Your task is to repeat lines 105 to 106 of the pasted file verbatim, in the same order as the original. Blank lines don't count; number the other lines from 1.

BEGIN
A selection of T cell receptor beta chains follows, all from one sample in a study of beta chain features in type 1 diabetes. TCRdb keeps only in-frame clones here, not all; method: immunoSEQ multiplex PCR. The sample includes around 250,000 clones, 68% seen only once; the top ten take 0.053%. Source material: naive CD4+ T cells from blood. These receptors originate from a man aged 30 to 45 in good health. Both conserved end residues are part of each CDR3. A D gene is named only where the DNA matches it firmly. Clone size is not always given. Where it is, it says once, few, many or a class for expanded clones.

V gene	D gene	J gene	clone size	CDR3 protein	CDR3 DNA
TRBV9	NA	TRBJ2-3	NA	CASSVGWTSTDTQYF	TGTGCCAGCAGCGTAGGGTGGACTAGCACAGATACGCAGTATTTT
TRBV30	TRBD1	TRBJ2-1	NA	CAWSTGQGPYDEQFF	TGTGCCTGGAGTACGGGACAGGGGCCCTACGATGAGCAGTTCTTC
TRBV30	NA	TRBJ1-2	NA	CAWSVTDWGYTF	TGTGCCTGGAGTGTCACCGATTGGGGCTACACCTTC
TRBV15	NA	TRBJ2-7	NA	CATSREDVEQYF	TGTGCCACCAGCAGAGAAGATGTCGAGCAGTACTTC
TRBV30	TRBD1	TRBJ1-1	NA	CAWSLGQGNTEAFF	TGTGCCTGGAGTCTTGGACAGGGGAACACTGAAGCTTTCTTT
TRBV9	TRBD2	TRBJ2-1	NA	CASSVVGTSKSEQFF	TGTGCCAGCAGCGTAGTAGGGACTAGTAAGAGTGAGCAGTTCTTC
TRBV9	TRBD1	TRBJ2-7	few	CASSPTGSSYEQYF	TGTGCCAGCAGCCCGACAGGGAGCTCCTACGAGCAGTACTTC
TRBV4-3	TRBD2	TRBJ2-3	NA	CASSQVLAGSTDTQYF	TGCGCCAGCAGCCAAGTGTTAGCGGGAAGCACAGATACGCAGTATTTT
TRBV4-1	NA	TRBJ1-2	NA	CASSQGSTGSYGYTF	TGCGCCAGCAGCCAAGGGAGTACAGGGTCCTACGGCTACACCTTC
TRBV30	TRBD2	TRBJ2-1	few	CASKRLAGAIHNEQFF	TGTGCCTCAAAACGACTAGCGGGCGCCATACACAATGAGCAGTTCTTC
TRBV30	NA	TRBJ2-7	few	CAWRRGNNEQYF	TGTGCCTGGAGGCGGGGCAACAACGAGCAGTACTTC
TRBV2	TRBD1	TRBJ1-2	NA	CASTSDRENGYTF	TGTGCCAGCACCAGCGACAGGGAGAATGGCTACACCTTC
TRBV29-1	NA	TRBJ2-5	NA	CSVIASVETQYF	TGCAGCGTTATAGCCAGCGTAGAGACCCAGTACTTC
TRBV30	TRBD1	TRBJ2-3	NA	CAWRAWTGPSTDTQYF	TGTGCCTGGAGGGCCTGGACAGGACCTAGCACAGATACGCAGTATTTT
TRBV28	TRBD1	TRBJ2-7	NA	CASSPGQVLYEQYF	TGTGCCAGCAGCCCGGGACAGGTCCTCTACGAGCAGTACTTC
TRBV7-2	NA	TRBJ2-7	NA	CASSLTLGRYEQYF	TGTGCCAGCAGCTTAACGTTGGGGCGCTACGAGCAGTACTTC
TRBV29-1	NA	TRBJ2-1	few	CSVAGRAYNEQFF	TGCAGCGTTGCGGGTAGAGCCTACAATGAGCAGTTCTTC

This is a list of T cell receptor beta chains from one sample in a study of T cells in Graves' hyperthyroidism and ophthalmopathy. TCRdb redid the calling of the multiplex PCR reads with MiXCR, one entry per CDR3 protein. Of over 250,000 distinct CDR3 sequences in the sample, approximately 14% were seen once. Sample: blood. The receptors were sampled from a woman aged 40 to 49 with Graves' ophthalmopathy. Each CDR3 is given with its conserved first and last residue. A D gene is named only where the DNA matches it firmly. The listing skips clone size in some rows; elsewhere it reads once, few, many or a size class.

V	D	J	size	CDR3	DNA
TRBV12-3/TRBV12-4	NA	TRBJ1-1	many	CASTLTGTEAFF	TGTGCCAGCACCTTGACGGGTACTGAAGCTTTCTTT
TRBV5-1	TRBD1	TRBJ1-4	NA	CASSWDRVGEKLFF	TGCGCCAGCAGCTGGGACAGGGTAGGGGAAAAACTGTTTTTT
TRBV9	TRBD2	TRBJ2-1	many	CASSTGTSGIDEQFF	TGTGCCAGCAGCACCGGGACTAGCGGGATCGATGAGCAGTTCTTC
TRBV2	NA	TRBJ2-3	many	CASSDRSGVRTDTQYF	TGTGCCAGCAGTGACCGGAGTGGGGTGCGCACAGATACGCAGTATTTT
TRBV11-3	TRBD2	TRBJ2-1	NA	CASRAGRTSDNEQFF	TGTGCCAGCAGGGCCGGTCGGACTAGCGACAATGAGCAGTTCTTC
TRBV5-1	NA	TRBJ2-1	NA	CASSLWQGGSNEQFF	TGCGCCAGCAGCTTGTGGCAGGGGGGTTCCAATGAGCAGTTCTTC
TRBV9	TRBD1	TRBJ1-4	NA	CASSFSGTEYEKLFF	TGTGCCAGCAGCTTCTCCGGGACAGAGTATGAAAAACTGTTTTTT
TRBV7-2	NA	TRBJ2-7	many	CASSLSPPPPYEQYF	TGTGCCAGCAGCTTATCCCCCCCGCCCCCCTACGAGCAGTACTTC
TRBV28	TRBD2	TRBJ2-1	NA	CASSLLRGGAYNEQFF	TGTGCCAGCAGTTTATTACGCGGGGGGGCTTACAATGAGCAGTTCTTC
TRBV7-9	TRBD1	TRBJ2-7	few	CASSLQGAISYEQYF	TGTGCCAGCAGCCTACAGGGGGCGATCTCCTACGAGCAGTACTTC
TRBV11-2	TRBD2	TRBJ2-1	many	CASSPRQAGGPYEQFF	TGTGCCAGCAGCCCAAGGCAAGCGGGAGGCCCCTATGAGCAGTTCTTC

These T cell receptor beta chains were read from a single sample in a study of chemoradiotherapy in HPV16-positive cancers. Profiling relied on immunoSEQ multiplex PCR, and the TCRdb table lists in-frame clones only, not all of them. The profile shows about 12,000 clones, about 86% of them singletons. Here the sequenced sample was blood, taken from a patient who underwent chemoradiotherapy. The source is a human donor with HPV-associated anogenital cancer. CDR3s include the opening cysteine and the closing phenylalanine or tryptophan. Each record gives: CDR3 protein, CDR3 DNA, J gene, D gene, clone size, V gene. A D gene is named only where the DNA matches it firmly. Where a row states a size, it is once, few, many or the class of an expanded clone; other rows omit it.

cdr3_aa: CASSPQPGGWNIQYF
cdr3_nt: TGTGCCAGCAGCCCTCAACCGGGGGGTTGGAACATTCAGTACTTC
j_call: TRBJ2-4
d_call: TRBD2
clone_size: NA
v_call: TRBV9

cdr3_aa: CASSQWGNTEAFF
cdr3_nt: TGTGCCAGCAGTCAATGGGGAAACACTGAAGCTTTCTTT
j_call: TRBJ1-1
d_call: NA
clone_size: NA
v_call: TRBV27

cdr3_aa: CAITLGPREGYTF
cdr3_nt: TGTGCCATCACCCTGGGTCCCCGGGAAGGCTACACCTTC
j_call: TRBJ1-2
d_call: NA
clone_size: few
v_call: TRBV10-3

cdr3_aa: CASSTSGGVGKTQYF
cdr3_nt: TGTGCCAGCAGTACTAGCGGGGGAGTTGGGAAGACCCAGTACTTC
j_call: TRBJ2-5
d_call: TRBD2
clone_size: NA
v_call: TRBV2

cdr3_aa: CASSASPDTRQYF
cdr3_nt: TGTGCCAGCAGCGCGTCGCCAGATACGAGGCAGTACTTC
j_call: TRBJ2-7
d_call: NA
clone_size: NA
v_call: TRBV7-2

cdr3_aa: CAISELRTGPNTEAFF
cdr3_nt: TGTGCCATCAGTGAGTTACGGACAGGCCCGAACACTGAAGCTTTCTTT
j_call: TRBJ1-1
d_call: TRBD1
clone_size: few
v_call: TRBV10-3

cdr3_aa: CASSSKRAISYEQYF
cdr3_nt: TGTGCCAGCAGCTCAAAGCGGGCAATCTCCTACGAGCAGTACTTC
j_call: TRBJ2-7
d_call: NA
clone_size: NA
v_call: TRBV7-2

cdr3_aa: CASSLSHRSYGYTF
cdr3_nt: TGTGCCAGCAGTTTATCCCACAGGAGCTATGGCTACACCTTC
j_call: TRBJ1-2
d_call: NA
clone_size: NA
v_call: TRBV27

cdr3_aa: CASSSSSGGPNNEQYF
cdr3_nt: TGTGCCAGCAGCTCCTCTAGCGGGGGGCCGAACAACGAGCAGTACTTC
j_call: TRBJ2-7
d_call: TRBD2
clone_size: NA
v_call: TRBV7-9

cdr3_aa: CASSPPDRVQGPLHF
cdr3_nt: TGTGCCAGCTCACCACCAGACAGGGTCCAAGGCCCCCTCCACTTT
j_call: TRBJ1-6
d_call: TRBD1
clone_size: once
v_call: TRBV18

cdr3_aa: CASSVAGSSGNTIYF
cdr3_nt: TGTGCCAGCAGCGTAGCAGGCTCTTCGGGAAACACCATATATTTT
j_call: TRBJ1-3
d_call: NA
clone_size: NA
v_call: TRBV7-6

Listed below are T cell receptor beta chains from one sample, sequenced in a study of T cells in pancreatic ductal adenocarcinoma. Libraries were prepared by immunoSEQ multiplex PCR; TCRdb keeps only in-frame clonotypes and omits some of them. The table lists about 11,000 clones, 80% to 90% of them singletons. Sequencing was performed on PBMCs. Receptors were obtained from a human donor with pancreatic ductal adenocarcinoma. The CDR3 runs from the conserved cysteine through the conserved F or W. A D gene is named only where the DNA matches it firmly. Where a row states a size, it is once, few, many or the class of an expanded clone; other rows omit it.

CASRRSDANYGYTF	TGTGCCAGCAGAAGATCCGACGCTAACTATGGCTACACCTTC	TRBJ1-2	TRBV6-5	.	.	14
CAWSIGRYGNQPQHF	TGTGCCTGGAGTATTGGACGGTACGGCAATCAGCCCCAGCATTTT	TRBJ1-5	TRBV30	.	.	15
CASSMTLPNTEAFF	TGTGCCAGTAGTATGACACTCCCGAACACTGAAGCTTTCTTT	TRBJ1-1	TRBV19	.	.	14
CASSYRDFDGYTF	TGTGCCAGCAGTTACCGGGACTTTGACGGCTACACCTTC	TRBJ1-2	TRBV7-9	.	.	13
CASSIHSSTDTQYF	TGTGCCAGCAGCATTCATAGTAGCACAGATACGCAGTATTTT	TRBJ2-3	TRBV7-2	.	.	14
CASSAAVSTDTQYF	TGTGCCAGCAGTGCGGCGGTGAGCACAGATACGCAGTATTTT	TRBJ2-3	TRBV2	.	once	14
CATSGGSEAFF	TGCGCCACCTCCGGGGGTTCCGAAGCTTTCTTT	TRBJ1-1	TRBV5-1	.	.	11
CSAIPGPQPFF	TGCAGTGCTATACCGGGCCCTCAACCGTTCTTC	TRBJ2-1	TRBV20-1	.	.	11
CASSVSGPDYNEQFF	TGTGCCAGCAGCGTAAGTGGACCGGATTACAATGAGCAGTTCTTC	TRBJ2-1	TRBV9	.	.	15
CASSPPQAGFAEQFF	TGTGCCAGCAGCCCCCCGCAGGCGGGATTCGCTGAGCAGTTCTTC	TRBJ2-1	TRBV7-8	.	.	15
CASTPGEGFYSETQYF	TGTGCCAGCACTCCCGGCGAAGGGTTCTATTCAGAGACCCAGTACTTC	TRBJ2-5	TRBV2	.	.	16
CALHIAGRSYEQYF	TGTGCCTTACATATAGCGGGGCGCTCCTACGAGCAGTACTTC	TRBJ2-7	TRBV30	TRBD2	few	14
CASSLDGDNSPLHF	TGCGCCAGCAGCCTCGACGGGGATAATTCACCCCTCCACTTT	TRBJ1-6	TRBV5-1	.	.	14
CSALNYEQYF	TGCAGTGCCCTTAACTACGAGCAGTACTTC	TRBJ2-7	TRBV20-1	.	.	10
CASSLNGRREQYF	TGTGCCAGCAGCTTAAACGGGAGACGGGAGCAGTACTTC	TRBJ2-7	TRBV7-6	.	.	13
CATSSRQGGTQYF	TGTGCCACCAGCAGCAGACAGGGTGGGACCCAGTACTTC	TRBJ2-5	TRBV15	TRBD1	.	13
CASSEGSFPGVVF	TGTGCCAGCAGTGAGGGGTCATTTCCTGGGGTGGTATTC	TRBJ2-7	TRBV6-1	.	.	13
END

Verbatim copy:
CASSIHSSTDTQYF	TGTGCCAGCAGCATTCATAGTAGCACAGATACGCAGTATTTT	TRBJ2-3	TRBV7-2	.	.	14
CASSAAVSTDTQYF	TGTGCCAGCAGTGCGGCGGTGAGCACAGATACGCAGTATTTT	TRBJ2-3	TRBV2	.	once	14